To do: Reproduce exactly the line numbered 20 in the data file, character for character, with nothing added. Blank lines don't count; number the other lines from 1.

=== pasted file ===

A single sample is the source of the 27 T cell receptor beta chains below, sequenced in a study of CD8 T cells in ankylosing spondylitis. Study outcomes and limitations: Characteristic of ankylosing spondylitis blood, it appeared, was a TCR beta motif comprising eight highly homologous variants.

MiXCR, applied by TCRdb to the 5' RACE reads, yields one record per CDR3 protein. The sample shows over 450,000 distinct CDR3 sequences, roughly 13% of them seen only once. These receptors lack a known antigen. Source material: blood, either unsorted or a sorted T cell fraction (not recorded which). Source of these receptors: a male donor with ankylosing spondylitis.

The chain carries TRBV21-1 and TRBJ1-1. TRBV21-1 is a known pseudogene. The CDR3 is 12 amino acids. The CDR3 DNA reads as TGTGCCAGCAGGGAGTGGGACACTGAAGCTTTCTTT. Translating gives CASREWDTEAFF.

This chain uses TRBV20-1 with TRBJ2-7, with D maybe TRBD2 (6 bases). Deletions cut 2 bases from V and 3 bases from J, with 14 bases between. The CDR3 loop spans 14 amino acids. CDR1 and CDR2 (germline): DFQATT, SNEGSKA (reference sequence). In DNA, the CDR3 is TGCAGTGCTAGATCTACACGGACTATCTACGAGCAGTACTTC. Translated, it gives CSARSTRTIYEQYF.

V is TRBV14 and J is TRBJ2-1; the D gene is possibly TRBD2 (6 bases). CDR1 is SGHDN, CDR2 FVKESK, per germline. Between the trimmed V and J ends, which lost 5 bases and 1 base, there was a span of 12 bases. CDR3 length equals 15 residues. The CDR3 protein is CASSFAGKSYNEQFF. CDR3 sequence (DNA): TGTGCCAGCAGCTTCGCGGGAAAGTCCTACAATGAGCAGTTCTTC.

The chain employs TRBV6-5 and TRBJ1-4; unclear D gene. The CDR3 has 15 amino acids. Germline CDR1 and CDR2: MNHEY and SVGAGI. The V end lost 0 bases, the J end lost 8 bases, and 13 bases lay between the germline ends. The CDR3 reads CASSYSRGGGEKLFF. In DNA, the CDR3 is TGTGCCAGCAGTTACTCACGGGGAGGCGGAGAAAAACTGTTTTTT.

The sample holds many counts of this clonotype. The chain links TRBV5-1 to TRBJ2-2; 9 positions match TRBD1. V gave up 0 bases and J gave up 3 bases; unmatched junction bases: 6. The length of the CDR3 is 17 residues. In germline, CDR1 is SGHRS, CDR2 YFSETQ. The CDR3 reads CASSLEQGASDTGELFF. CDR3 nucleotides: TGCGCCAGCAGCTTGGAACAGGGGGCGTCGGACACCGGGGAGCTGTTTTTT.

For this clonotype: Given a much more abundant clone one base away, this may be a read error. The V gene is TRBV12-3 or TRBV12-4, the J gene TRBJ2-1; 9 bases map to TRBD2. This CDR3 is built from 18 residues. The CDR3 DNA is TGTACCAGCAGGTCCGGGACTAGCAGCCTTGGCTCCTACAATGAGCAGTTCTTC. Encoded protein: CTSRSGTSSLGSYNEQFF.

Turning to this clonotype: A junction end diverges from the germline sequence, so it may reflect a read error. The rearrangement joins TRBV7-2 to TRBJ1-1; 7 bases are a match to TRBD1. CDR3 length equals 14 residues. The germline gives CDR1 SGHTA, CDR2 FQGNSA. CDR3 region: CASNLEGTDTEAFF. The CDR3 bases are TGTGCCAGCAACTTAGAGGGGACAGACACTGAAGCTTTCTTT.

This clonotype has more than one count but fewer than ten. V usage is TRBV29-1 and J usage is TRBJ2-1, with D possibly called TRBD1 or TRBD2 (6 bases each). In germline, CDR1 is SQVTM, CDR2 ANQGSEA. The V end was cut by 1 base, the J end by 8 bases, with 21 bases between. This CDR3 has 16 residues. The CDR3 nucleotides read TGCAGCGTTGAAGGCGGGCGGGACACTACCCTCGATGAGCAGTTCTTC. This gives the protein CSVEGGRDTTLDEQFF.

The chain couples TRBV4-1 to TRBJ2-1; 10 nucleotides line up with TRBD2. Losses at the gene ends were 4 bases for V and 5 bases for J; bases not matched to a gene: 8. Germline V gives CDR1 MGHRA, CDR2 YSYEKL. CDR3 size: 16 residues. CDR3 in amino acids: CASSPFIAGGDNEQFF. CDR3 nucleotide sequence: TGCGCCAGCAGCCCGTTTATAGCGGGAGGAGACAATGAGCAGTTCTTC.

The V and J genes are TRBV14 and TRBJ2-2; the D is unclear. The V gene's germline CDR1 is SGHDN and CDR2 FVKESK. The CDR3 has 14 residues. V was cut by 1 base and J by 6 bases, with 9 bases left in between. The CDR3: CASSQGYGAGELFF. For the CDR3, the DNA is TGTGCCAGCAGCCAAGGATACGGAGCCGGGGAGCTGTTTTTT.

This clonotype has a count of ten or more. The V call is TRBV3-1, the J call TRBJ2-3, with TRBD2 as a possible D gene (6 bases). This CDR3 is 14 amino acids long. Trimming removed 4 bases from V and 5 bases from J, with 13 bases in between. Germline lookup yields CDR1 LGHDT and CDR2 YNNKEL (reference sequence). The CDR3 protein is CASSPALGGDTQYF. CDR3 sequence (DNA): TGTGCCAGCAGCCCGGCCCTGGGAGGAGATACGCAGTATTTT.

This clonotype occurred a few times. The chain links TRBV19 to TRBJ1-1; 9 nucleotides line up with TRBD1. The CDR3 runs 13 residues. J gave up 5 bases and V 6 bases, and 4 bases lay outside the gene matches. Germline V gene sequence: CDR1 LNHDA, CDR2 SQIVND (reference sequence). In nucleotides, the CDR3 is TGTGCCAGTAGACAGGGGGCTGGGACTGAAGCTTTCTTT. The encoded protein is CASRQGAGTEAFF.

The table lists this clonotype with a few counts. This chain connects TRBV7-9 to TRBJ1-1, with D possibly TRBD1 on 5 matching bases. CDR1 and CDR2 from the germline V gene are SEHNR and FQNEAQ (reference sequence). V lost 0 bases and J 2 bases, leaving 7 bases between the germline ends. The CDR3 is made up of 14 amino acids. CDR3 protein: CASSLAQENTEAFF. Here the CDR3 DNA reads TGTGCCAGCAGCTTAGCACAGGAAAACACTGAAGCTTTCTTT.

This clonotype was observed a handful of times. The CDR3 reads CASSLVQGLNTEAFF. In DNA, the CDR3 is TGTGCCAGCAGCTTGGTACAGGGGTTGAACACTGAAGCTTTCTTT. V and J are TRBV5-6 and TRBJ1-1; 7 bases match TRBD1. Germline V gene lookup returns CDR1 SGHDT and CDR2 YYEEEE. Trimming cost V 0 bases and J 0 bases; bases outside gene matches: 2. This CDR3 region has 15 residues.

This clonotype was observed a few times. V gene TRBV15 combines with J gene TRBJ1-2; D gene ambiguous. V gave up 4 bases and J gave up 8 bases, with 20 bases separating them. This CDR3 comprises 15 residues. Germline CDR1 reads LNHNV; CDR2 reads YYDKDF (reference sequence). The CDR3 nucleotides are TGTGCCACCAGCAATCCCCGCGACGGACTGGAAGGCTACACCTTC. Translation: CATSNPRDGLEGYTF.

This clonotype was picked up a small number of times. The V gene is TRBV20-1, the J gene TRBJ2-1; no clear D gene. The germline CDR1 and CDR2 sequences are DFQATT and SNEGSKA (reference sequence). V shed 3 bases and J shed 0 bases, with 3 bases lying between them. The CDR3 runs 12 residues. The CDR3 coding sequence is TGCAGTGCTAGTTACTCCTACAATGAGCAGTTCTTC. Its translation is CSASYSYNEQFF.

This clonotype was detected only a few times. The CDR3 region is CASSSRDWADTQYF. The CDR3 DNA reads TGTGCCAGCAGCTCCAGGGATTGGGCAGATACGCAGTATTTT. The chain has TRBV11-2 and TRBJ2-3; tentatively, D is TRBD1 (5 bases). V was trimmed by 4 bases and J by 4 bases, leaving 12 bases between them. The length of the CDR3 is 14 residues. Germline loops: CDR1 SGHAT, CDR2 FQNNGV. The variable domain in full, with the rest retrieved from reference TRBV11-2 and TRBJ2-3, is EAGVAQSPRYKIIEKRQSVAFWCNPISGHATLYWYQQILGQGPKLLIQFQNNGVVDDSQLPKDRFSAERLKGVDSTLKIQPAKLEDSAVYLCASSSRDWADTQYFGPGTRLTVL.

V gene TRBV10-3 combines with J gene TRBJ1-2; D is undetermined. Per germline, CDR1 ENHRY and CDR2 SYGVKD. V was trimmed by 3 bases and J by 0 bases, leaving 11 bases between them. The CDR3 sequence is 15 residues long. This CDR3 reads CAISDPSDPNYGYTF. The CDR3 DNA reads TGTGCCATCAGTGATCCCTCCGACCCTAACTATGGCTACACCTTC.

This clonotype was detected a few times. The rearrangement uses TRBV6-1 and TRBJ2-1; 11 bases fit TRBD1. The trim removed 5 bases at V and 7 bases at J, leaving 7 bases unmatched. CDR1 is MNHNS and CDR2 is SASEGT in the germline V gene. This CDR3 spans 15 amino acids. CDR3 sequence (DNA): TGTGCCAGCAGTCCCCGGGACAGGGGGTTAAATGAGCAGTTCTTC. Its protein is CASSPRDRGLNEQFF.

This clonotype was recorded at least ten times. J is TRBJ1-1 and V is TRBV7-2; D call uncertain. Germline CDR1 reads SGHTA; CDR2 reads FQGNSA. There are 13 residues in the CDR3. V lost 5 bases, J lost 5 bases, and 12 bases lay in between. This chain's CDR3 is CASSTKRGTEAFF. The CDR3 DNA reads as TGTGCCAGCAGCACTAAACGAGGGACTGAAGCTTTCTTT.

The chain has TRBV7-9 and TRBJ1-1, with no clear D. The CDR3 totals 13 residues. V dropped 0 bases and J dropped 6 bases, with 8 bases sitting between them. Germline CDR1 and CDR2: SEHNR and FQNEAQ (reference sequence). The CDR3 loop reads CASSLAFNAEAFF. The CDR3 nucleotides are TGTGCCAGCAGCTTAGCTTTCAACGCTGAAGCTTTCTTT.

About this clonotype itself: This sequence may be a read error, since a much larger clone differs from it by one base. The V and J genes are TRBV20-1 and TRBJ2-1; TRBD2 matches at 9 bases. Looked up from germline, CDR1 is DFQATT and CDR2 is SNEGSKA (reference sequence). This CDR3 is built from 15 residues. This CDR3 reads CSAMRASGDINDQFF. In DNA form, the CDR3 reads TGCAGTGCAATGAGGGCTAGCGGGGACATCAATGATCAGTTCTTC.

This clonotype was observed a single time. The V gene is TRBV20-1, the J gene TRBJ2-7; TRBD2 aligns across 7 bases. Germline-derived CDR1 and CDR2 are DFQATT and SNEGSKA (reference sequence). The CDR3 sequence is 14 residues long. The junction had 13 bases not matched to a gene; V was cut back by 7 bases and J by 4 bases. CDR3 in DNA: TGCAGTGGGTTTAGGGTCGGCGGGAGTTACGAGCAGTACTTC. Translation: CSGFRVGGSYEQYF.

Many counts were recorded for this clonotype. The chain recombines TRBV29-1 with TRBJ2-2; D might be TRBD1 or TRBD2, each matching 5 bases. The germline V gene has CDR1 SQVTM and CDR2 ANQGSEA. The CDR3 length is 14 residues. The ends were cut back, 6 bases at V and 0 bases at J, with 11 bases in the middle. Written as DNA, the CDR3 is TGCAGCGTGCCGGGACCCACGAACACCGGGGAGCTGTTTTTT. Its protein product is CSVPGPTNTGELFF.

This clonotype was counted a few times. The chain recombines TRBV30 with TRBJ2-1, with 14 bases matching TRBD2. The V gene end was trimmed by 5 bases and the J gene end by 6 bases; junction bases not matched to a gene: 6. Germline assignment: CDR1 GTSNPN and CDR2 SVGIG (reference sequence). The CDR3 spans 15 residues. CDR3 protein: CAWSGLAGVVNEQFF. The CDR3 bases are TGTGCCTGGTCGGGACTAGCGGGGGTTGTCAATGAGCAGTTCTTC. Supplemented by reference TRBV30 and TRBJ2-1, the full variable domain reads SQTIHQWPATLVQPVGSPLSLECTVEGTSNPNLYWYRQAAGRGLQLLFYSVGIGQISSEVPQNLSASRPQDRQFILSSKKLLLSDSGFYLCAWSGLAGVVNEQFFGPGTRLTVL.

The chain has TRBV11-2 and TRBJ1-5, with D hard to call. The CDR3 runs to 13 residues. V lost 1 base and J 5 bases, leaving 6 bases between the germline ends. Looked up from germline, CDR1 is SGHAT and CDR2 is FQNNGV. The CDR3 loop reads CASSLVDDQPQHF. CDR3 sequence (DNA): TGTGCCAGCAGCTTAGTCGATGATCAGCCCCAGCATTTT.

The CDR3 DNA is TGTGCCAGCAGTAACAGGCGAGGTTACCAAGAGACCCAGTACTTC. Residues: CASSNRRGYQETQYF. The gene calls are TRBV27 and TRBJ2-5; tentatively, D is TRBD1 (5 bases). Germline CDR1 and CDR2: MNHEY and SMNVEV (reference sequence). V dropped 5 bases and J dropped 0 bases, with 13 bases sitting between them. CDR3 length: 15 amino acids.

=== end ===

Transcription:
V gene TRBV10-3 combines with J gene TRBJ1-2; D is undetermined. Per germline, CDR1 ENHRY and CDR2 SYGVKD. V was trimmed by 3 bases and J by 0 bases, leaving 11 bases between them. The CDR3 sequence is 15 residues long. This CDR3 reads CAISDPSDPNYGYTF. The CDR3 DNA reads TGTGCCATCAGTGATCCCTCCGACCCTAACTATGGCTACACCTTC.